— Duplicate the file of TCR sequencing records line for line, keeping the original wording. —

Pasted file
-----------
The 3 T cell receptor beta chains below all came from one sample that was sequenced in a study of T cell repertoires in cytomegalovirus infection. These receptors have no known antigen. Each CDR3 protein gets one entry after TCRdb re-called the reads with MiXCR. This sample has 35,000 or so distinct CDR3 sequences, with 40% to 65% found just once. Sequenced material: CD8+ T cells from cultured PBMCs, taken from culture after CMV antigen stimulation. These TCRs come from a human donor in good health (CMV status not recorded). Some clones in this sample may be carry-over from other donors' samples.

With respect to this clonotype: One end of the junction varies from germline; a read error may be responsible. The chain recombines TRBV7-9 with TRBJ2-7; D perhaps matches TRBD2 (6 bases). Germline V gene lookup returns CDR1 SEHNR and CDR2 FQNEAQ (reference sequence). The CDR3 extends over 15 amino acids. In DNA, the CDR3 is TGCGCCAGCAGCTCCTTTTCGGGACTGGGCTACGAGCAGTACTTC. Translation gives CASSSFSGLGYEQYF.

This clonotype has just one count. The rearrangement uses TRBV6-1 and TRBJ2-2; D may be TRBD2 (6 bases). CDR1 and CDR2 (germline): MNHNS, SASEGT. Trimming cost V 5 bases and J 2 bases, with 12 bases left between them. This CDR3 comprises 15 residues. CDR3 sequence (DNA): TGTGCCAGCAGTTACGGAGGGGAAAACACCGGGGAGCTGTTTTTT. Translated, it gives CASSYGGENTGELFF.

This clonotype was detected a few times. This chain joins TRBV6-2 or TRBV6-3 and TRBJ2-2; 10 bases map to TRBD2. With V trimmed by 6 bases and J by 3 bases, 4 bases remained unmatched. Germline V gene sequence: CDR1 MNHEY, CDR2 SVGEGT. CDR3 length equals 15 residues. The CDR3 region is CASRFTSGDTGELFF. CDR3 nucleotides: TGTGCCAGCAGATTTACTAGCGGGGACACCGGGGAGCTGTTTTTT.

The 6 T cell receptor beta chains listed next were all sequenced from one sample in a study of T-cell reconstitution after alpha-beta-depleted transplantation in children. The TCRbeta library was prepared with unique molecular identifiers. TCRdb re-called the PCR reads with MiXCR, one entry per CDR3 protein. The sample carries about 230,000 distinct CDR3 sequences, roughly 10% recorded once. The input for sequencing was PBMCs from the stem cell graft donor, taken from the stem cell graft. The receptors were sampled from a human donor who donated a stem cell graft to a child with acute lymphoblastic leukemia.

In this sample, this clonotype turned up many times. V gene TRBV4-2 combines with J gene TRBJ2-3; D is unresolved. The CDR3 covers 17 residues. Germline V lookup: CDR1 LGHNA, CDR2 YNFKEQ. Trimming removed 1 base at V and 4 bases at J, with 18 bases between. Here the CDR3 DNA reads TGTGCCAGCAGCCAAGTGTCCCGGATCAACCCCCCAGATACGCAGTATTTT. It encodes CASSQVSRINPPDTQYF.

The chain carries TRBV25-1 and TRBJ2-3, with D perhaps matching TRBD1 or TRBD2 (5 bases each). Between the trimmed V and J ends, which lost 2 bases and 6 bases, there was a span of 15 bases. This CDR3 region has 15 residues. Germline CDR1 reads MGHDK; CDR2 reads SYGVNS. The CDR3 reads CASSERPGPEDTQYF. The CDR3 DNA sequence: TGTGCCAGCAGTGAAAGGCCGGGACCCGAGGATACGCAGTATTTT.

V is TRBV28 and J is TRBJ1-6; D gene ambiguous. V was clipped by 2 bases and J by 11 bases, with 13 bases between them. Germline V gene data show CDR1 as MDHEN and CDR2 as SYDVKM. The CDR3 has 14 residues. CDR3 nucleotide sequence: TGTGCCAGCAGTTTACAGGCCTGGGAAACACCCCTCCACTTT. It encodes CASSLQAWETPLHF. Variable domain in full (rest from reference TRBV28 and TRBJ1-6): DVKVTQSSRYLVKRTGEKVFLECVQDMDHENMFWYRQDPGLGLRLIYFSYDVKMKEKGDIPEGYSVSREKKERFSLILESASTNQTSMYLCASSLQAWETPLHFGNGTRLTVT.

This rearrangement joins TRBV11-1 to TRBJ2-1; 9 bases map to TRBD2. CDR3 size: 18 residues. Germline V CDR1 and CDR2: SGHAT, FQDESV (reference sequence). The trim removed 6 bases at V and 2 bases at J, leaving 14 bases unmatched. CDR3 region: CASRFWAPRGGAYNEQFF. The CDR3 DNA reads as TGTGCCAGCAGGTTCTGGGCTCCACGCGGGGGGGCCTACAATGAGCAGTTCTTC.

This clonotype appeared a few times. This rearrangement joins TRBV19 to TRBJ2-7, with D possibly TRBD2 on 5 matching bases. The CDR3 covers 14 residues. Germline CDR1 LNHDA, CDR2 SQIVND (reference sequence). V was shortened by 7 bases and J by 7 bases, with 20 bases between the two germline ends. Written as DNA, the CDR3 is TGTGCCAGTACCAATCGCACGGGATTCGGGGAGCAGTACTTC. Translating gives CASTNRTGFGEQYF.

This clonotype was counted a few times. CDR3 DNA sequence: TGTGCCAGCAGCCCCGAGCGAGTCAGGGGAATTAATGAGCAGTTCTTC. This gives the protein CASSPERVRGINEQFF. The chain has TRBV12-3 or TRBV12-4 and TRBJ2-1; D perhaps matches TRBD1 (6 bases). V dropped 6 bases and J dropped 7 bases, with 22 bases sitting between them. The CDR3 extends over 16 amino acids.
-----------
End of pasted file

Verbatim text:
The 3 T cell receptor beta chains below all came from one sample that was sequenced in a study of T cell repertoires in cytomegalovirus infection. These receptors have no known antigen. Each CDR3 protein gets one entry after TCRdb re-called the reads with MiXCR. This sample has 35,000 or so distinct CDR3 sequences, with 40% to 65% found just once. Sequenced material: CD8+ T cells from cultured PBMCs, taken from culture after CMV antigen stimulation. These TCRs come from a human donor in good health (CMV status not recorded). Some clones in this sample may be carry-over from other donors' samples.

With respect to this clonotype: One end of the junction varies from germline; a read error may be responsible. The chain recombines TRBV7-9 with TRBJ2-7; D perhaps matches TRBD2 (6 bases). Germline V gene lookup returns CDR1 SEHNR and CDR2 FQNEAQ (reference sequence). The CDR3 extends over 15 amino acids. In DNA, the CDR3 is TGCGCCAGCAGCTCCTTTTCGGGACTGGGCTACGAGCAGTACTTC. Translation gives CASSSFSGLGYEQYF.

This clonotype has just one count. The rearrangement uses TRBV6-1 and TRBJ2-2; D may be TRBD2 (6 bases). CDR1 and CDR2 (germline): MNHNS, SASEGT. Trimming cost V 5 bases and J 2 bases, with 12 bases left between them. This CDR3 comprises 15 residues. CDR3 sequence (DNA): TGTGCCAGCAGTTACGGAGGGGAAAACACCGGGGAGCTGTTTTTT. Translated, it gives CASSYGGENTGELFF.

This clonotype was detected a few times. This chain joins TRBV6-2 or TRBV6-3 and TRBJ2-2; 10 bases map to TRBD2. With V trimmed by 6 bases and J by 3 bases, 4 bases remained unmatched. Germline V gene sequence: CDR1 MNHEY, CDR2 SVGEGT. CDR3 length equals 15 residues. The CDR3 region is CASRFTSGDTGELFF. CDR3 nucleotides: TGTGCCAGCAGATTTACTAGCGGGGACACCGGGGAGCTGTTTTTT.

The 6 T cell receptor beta chains listed next were all sequenced from one sample in a study of T-cell reconstitution after alpha-beta-depleted transplantation in children. The TCRbeta library was prepared with unique molecular identifiers. TCRdb re-called the PCR reads with MiXCR, one entry per CDR3 protein. The sample carries about 230,000 distinct CDR3 sequences, roughly 10% recorded once. The input for sequencing was PBMCs from the stem cell graft donor, taken from the stem cell graft. The receptors were sampled from a human donor who donated a stem cell graft to a child with acute lymphoblastic leukemia.

In this sample, this clonotype turned up many times. V gene TRBV4-2 combines with J gene TRBJ2-3; D is unresolved. The CDR3 covers 17 residues. Germline V lookup: CDR1 LGHNA, CDR2 YNFKEQ. Trimming removed 1 base at V and 4 bases at J, with 18 bases between. Here the CDR3 DNA reads TGTGCCAGCAGCCAAGTGTCCCGGATCAACCCCCCAGATACGCAGTATTTT. It encodes CASSQVSRINPPDTQYF.

The chain carries TRBV25-1 and TRBJ2-3, with D perhaps matching TRBD1 or TRBD2 (5 bases each). Between the trimmed V and J ends, which lost 2 bases and 6 bases, there was a span of 15 bases. This CDR3 region has 15 residues. Germline CDR1 reads MGHDK; CDR2 reads SYGVNS. The CDR3 reads CASSERPGPEDTQYF. The CDR3 DNA sequence: TGTGCCAGCAGTGAAAGGCCGGGACCCGAGGATACGCAGTATTTT.

V is TRBV28 and J is TRBJ1-6; D gene ambiguous. V was clipped by 2 bases and J by 11 bases, with 13 bases between them. Germline V gene data show CDR1 as MDHEN and CDR2 as SYDVKM. The CDR3 has 14 residues. CDR3 nucleotide sequence: TGTGCCAGCAGTTTACAGGCCTGGGAAACACCCCTCCACTTT. It encodes CASSLQAWETPLHF. Variable domain in full (rest from reference TRBV28 and TRBJ1-6): DVKVTQSSRYLVKRTGEKVFLECVQDMDHENMFWYRQDPGLGLRLIYFSYDVKMKEKGDIPEGYSVSREKKERFSLILESASTNQTSMYLCASSLQAWETPLHFGNGTRLTVT.

This rearrangement joins TRBV11-1 to TRBJ2-1; 9 bases map to TRBD2. CDR3 size: 18 residues. Germline V CDR1 and CDR2: SGHAT, FQDESV (reference sequence). The trim removed 6 bases at V and 2 bases at J, leaving 14 bases unmatched. CDR3 region: CASRFWAPRGGAYNEQFF. The CDR3 DNA reads as TGTGCCAGCAGGTTCTGGGCTCCACGCGGGGGGGCCTACAATGAGCAGTTCTTC.

This clonotype appeared a few times. This rearrangement joins TRBV19 to TRBJ2-7, with D possibly TRBD2 on 5 matching bases. The CDR3 covers 14 residues. Germline CDR1 LNHDA, CDR2 SQIVND (reference sequence). V was shortened by 7 bases and J by 7 bases, with 20 bases between the two germline ends. Written as DNA, the CDR3 is TGTGCCAGTACCAATCGCACGGGATTCGGGGAGCAGTACTTC. Translating gives CASTNRTGFGEQYF.

This clonotype was counted a few times. CDR3 DNA sequence: TGTGCCAGCAGCCCCGAGCGAGTCAGGGGAATTAATGAGCAGTTCTTC. This gives the protein CASSPERVRGINEQFF. The chain has TRBV12-3 or TRBV12-4 and TRBJ2-1; D perhaps matches TRBD1 (6 bases). V dropped 6 bases and J dropped 7 bases, with 22 bases sitting between them. The CDR3 extends over 16 amino acids.